The Best B2C Business Models Evolve Into Liquidity

Start With A Niche

Niche

To make it big, you must reach market liquidity. However, if you start small and smart, and evolve from there, you can end up sitting in a castle. Many times people look to the likes of eBay or Facebook and see that their tremendous liquidity is their strength. But it didn’t start out this way; instead they grew into it.

Every e-marketplace behemoth or innovative disruptor seems to be on the same route to success. Each one is at a different point on the spectrum, but certain patterns are clear. The four ingredients of success are:

  1. Baby Steps: Secure a niche, then build out
  2. Make It A Party: Over-the-top service and friends
  3. Never Stop Fishing: Helpful reminders/alerts keep business flowing
  4. Get them hooked for good: Make your service a habit hard to break

A study of this evolutionary process can guide any business to move up to the next level.

Back To The Future

Before examining humble beginnings, the end results of well-fortified industry leaders like Facebook (FB) provide an overview of successful B2C characteristics. Facebook has built the most sophisticated social network ever. People are linked by their likes and shares unlike in any other space, virtual or otherwise. The Facebook social graph cannot be exported or copied. This advantage maintains the company’s massive market liquidity despite heavy onslaught by competitors like Twitter and WhatsApp.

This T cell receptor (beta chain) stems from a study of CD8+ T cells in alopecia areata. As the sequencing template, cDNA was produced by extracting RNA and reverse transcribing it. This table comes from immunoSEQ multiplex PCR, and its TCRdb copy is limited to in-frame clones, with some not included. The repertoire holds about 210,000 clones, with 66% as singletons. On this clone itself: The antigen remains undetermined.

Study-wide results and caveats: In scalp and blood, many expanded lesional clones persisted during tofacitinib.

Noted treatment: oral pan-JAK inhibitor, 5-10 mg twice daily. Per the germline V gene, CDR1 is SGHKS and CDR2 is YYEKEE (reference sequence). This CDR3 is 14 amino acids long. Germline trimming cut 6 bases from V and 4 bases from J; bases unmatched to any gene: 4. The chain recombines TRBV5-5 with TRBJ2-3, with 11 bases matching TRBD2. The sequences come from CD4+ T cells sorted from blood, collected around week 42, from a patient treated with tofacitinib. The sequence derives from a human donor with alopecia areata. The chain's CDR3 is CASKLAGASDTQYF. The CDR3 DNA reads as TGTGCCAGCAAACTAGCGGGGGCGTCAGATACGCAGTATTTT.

The exclusive personal information is so powerful that some feel that Facebook could build a better search than Google. Ironically, Google has moved away from traditional keyword based search instead hoping to know about who you are and your search intent. Who knows this info better than Facebook?

Started Small And Built Out

Facebook was built originally as an online photo album. FB secured this niche then built out from there. This building out, or evolving, recurs over and over again in the strongest B2C examples.

FB’s other huge advantage is that it delivers a great package at a great price. It’s free. You can upgrade to increase visibility, but the foundation of the platform is its millions of users that go there to connect with friends, family, classmates, and colleagues every day. In short: it’s always a party at FB.

Also, FB never stops reminding you that you need to check in on the party. Contact remains engaging with weekly updates and alerts when you are liked. Who doesn’t like to be reminded that they are liked?